However, the events of the past month must set us on the path of deep thoughts. We are sitting on a ticking time bomb and no one seems to be alarmed. There is a pervading problem that has taken its root in our country and could eventually lead to her extermination if not carefully tackled from its source. What is the Value of Human Life in Nigeria? Today, there is a total absence of respect for human life. Our news headlines are filled with gory stories of murders, manslaughters and killings that can be avoided; we sleep and wake up each day and we just see these tales as a part of our national life. Hardly would any day pass without the killings being on the major headlines for the day. Yet, we claim to live in a sane society; a society where there is no value for life; where the best of our brains and minds are sacrificed to mother earth in avoidable plagues fuelled by criminality from the darkest depths of the human mind. The Life expectancy in Nigeria is already low, owing largely to the backwardness of the health system we operate, but would be lower when these issues are tallied up with the aforementioned. The memory of the nation is still fresh from the collective assault on her senses, howbeit with some comic relief, when a former president saw it fit to dance at a political rally just a day after some criminals had abducted innocent schoolboys from their hostels in what were the darkest days of our national life. Fatalities from criminal escapades are reeled out as statistics with no one to mourn them but their immediate families. The recent armed robbery attack on a branch of a bank in Imo state comes readily to mind. A few policemen attached to the bank were killed in the process of defending the attack, and not a mention of them was made until the cctv recording of the incident managed to emerge on the public space a few weeks later; it was at that point that efforts were made to compensate and reward the gallant officers who were involved in the melee. One can only imagine the number of officers who have been killed in similar circumstances, which cctv recordings we do not see. Again I ask, What is the value of the Nigerian life? A while ago, I remarked that the biggest challenge that would spring from the militancy and terrorism that pervaded our country in the not too distant past is the ease with which small arms can find their way to the hands of those who are up to no-good. Any Dick and Harry who needs a gun now for any untoward purpose would easily get it, without a single ray of focus from the security agencies. We just might soon have a similar situation to the gun control problem being experienced in the United States. It is important to understand what these events are doing to the subconscious and conscience of our nation and of her citizenry. Think of the children of the state director who watched helplessly as their mother was kidnapped a few weeks ago while on a trip on the Lagos-Ore road. What faith do you think those children would grow to have in this country? This is an inherent problem that must be tackled headlong if we ever hope to keep the sanity and saneness in this nation space. We must restore the dignity of the human life in our country. We cannot make any meaningful progress until we start again to have respect for lives, rather than treat each life as a statistic. #NigerianLivesMatter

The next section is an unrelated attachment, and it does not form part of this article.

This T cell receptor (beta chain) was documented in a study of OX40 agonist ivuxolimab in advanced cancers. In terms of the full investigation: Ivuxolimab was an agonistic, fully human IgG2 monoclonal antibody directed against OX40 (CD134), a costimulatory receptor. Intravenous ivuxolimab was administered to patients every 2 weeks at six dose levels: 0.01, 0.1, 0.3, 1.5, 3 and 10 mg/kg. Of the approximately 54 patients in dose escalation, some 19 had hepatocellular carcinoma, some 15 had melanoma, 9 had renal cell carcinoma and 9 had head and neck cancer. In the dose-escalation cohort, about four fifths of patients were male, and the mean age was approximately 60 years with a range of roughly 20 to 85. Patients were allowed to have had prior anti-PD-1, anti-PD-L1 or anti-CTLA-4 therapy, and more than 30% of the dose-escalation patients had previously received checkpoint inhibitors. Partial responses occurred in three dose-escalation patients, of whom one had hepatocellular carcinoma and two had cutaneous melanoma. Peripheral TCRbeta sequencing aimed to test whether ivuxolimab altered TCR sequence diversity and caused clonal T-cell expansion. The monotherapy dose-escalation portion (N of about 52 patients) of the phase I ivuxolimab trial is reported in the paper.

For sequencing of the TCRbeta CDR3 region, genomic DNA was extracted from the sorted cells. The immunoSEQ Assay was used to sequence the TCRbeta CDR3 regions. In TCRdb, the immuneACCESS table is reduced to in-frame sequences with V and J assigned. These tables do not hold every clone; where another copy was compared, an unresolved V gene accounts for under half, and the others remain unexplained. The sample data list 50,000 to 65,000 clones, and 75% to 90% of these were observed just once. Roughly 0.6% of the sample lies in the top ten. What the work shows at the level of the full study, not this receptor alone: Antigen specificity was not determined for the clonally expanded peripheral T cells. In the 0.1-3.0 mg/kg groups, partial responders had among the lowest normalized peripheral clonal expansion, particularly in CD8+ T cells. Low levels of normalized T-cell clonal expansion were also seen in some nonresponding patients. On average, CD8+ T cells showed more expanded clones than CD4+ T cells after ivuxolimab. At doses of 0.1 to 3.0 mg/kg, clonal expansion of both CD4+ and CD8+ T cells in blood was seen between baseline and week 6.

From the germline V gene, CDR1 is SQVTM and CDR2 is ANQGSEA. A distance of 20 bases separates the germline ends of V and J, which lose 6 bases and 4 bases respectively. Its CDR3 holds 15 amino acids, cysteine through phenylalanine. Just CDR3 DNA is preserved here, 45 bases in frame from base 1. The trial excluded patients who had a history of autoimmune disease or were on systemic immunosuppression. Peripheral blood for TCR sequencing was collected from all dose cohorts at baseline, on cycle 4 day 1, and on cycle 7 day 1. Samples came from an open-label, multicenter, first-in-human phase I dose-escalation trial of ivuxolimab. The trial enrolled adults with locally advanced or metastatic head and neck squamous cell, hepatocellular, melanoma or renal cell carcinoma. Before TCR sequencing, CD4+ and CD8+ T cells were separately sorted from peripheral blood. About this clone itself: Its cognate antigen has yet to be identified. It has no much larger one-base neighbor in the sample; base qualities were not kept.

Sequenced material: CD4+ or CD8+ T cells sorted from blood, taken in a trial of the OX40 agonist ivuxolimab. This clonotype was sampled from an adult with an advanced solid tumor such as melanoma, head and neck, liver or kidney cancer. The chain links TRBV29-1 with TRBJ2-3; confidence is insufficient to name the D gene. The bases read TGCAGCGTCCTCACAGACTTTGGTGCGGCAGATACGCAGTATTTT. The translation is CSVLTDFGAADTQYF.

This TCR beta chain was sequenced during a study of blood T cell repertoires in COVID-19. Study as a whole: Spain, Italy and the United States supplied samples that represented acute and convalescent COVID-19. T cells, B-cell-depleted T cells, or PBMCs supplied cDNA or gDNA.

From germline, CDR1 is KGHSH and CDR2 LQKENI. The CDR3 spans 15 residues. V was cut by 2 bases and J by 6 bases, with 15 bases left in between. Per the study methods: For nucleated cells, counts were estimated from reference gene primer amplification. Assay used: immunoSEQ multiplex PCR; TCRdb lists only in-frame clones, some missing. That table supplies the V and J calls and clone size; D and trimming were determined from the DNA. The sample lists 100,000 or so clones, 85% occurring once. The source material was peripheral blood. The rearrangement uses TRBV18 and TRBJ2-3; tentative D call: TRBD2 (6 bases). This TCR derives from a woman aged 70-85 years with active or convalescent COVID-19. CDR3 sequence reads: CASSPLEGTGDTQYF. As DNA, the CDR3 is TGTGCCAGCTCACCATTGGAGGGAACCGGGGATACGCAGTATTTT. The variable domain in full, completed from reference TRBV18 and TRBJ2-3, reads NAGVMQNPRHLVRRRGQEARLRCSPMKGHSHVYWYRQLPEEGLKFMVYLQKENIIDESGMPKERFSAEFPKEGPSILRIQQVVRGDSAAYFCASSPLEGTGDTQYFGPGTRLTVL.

Reuben Abati recently wrote about his experiences as a privileged observer of the last JAMB Matriculation exams, the first to be conducted by the recently appointed registrar, Professor Ishaq Oloyede. The exams were not without its peculiar challenges, even though one would expect a famous tests and measurements institution like JAMB to have evolved with the times and not have to be dealing with teething troubles as experienced at the last round of exams. However, a major concern that arose from the conduct of the examinations is the unfortunate sequence of malpractice that has become associated with exams in Nigeria. Watching the JAMB registrar when he analyzed the problem, you could see a man who was overwhelmed with the magnitude of dishonesty and fraudulence he had to deal with in an exam taken by the “future leaders” of our great nation. Of more heartbreaking concern is the level of collusion between the candidates, café operators, invigilators, JAMB officials, and …wait for it… Parents that have connived to produce these levels of malpractice, which surprised even the Professor himself. The question to ask is, did these issues begin just at the last exam? The answer is No. the country has in the past been replete with reports of “miracle centers” where candidates pay to take exams at a higher cost than the official cost in exchange for an assurance of success at the exams. Most of them would not need to even show for the exams. This has led to a circumstance where we have students who come out with flying colors in the SSCE exams with a distinction in English Language but do not have the capacity to construct basic sentences without a misplacement of tenses and the shooting of cataclysmic ammunitions without recourse to grammatical guidelines. How did we get here? It is worrisome that while young people in other nations of the world are strategizing and plotting the next technological revolution, ours are still caught up in this web of dishonesty and fraud in the acquisition of that, which is supposed to be the liberating factor for the ills that have bedeviled this nation. What are the other nations doing right that we seem to be getting wrong? The American Statesman, Thomas Jefferson said “If a nation expects to be ignorant and free, in a state of civilization, it expects what never was and never will be“. There must be a fundamental reform of the Nigerian educational policy to reflect prevailing global standards. What worked for us in the 70s and 80s, or even in the 2000s might just not work for us in the current climate which we are forced to operate and compete in. There must be a shift in emphasis from the acquisition of a certificate to the acquisition of skills that will be used for the nation’s development. We don’t need more certificates, we need more skilled people who will hold the keys to researches that will solve the problems of Sub-Saharan Africa. When we shift our focus from certificates to skills, we take the pressure off our young people who would gladly give a limb just to acquire these certificates even if they were certificated for a “chronic ability to do nothing”. We must also begin the process of requiring from our universities and research institutions value for money spent in funding them. Research questions must be in response to a challenge or a problem affecting the community and these researches when carried out must be amenable by the problems they solve. We must encourage a system that rewards productivity, not by number of years spent in “service” as obtained in our Civil Service. If it is true that the civil service is the life of every country, then we must re-energize our civil service, including our universities and demand service for value from the workers therein.